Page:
Improving Cybersecurity With MITRE ATT&CK Framework – 2021-12-01 10:00:30 – Source link

In my previous blog posts, I’ve talked about the NIST CSF and another framework from the nonprofit Center for Internet Security (CIS), which has a smaller set of controls to help companies and organizations secure their environments.

Now, I want to talk about the MITRE ATT&CK framework. But let’s start at the beginning: First, who is MITRE and what does ATT&CK mean?

MITRE is a nonprofit organization that manages federally funded research and development centers that develop computer-related tools. They research issues for various U.S. agencies that deal with aviation, health care, homeland security (DHS) and others.

ATT&CK is a framework that helps cybersecurity teams—both red and blue—figure out how threat actors gain access to computers and systems and what they do when they gain that access.

ATT&CK stands for Adversarial Tactics, Techniques & Common Knowledge.

Think of it as a playbook that an adversary uses to break into your mobile phone, tablet, computer or computer system. The ATT&CK framework is like having your opponent’s playbook in a football game. Every organization has limited resources, and knowing where to focus your attention helps you use those resources more effectively.  The framework is free and was first published in 2015, so it is well known in cybersecurity circles.

Here is an example of how to use it:

Imagine you are a nonprofit that supports human rights. Because of what you do, you will be targeted by certain threat actors. As a nonprofit, you have few resources to devote to cybersecurity, so you search ATT&CK for malicious actors who target organizations like yours and see what techniques they tend to use. The ATT&CK index identifies malicious actors and who they tend to attack. In your search of the ATT&CK site, you see that a group known as APT18 targets human rights groups and tends to focus on external remote services, like a VPN or a Citrix server, rather than phishing emails to gain access to computer systems.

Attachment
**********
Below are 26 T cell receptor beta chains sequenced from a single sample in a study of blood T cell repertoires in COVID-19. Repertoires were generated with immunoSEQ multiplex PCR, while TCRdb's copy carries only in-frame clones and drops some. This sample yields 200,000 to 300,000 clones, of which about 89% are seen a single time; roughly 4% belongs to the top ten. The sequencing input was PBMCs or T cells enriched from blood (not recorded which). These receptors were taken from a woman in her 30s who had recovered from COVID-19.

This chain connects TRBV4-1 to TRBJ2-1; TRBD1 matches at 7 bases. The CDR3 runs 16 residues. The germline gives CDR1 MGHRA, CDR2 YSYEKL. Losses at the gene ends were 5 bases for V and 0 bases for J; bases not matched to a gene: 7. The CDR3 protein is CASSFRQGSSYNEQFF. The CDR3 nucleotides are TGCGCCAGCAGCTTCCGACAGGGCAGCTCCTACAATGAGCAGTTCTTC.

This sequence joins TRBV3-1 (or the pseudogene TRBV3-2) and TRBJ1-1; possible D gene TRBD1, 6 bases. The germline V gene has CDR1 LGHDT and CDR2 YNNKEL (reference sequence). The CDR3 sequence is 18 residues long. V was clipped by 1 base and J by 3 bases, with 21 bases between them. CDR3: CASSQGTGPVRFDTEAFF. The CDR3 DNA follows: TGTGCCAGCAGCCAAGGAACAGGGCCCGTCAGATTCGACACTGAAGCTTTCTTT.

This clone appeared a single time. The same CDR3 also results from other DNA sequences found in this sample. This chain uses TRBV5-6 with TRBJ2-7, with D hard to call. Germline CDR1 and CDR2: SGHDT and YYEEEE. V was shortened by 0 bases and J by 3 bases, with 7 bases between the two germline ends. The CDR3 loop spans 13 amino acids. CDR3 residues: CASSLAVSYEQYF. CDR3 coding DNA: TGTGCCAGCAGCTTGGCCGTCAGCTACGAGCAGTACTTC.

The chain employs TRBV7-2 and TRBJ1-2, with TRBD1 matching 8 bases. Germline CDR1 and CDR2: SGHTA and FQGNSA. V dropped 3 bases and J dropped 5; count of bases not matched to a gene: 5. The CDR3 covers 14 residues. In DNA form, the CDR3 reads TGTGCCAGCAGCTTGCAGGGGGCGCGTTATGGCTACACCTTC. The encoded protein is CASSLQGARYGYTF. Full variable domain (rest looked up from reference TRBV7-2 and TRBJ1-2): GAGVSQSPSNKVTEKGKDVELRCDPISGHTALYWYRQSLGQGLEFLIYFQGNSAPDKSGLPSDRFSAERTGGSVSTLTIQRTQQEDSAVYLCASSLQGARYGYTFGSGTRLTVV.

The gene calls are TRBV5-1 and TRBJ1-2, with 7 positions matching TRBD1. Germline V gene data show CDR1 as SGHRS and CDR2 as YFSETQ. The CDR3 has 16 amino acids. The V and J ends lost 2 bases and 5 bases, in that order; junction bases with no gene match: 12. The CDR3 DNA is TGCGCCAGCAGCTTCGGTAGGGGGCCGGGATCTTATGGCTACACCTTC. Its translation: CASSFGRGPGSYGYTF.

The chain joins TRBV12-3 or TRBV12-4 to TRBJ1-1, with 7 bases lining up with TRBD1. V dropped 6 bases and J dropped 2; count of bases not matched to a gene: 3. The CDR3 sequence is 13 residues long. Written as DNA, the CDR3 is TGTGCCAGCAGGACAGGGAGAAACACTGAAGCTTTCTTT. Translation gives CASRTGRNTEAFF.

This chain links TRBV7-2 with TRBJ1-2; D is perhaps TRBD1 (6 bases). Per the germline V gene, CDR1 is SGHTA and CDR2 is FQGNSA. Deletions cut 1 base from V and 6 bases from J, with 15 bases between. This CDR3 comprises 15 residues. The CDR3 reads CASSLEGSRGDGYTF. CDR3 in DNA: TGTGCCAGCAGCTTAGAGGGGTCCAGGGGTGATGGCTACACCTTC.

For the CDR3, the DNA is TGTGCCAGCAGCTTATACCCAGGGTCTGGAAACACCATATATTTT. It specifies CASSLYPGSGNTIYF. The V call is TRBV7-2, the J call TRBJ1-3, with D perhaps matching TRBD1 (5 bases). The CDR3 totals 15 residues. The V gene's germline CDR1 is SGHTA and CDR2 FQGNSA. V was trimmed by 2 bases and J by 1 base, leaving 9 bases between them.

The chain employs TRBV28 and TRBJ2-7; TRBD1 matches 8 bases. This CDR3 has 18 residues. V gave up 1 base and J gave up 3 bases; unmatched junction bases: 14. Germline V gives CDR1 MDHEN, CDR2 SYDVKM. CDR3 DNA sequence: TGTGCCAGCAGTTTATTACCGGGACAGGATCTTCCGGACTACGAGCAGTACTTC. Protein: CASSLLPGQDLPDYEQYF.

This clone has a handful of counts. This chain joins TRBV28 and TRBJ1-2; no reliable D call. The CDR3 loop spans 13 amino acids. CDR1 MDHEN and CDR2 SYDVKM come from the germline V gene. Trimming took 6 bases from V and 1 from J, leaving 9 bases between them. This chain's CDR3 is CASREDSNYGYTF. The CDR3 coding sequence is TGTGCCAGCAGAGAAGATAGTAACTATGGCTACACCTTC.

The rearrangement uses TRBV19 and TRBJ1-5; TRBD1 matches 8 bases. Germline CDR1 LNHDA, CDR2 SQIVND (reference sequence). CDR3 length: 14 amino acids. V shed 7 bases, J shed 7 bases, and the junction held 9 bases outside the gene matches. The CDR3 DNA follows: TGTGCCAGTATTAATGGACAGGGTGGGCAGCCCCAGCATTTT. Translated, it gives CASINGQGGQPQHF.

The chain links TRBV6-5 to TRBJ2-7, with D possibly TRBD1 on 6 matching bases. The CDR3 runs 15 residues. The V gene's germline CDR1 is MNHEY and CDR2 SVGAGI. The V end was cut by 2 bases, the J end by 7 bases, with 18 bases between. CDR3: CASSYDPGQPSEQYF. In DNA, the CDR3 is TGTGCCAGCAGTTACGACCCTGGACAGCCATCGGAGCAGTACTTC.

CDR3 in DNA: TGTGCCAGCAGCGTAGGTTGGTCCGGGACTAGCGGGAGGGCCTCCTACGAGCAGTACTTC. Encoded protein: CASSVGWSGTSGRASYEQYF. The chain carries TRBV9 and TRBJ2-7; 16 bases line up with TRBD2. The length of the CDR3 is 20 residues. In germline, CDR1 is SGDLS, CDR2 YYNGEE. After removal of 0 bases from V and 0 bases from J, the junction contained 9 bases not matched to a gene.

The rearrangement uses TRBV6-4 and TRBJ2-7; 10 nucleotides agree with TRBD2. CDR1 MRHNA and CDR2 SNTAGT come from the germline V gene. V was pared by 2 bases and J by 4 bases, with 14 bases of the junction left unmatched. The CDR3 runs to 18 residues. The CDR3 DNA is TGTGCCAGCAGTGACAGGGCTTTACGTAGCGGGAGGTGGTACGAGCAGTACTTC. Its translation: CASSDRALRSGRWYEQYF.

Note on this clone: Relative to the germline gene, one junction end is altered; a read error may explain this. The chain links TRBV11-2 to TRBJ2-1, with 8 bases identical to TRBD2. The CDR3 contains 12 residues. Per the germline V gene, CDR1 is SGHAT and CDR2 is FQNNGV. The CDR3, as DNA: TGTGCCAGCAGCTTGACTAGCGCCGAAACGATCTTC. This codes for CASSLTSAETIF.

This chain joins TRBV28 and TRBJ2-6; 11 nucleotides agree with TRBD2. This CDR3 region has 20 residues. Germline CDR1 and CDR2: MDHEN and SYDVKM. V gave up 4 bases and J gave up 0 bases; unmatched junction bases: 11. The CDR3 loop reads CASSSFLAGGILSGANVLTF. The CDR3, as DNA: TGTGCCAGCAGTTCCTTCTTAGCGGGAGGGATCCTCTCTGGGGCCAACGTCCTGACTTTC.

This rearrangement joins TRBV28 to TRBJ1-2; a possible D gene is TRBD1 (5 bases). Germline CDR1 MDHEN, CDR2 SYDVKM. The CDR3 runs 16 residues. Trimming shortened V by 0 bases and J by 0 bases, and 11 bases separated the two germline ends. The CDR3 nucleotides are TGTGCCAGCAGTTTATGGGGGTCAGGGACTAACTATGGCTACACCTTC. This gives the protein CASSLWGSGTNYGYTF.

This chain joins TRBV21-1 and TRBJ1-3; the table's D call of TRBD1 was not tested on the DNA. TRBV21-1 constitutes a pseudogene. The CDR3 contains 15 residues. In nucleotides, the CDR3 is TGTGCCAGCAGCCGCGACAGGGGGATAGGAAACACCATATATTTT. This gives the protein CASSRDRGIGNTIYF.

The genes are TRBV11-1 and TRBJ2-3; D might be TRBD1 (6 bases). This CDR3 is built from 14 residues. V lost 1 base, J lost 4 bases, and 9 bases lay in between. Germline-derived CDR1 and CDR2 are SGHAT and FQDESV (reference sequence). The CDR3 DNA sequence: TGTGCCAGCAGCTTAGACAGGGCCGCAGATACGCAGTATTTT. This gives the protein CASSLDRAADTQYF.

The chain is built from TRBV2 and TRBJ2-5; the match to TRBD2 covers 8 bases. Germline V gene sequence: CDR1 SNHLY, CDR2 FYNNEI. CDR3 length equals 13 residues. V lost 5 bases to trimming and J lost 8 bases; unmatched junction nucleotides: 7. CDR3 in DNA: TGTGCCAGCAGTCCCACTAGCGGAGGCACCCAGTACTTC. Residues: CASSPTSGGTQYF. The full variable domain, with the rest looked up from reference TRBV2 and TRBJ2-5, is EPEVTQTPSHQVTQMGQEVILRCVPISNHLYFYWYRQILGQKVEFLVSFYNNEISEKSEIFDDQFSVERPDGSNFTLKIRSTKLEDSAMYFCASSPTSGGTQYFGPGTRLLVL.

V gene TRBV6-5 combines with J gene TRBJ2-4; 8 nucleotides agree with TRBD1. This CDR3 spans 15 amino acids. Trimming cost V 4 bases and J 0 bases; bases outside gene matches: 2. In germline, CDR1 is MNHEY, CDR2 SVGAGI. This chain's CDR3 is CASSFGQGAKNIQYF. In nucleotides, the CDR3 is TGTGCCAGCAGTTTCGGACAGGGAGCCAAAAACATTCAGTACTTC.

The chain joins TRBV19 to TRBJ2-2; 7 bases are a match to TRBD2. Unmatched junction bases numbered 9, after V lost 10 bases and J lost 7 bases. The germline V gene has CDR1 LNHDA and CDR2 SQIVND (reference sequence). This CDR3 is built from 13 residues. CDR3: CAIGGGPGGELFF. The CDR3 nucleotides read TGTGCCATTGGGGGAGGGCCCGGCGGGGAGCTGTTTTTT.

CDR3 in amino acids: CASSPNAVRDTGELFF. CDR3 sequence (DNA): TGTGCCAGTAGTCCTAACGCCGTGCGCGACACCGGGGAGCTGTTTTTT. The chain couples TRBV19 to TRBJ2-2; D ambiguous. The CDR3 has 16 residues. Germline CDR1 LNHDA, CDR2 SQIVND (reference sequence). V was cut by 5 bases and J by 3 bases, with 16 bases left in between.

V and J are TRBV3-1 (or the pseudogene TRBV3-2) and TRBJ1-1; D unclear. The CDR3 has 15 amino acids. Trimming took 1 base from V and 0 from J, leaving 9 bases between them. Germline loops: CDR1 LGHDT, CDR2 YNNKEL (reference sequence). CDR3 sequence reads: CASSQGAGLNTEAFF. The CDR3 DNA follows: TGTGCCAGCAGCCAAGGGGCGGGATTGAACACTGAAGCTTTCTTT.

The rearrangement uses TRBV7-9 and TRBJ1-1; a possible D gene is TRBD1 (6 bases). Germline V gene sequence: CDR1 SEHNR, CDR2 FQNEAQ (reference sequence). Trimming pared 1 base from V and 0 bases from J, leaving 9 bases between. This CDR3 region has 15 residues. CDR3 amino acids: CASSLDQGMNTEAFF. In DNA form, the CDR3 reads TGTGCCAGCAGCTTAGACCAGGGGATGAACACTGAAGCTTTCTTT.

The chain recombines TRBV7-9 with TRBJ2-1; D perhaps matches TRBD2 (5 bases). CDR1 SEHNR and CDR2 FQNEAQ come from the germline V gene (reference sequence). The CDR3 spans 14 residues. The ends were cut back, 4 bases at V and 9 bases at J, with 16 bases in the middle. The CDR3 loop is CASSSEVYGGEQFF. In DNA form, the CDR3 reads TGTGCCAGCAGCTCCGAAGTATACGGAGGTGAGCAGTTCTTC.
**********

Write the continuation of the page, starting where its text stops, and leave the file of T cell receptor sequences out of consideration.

As you review one of the techniques APT18 uses, you learn about Technique T1133; attackers often use valid credentials they acquired using pharming or by breaching the network through an external-facing remote service. Then, you read the ways to mitigate that threat.

You can now focus your limited resources on mitigation techniques for remote services to help block that threat actor.

If you look at APT18, you’ll see that they tend to use eleven techniques to gain access. ATT&CK has identified those techniques as well as how to mitigate those threats. The framework is useful for beginner, intermediate and advanced security teams because it has the technical depth to grow and mature your security posture.

If you are just starting your cybersecurity journey, you will quickly discover that you need to log what is happening on your network, on your computers and systems to know what to look for and where. Are you looking for malicious network traffic or unusual activity on your mobile devices and Windows and Mac computers? Are you checking your firewall logs, your antivirus logs and your system event logs for suspicious activity?

If you are not logging that information in a central server, you will have a hard time finding the threats to your network—or those that are already present!

In my next blog post, I’ll talk about getting all those log files together so you can go searching for malicious activity.

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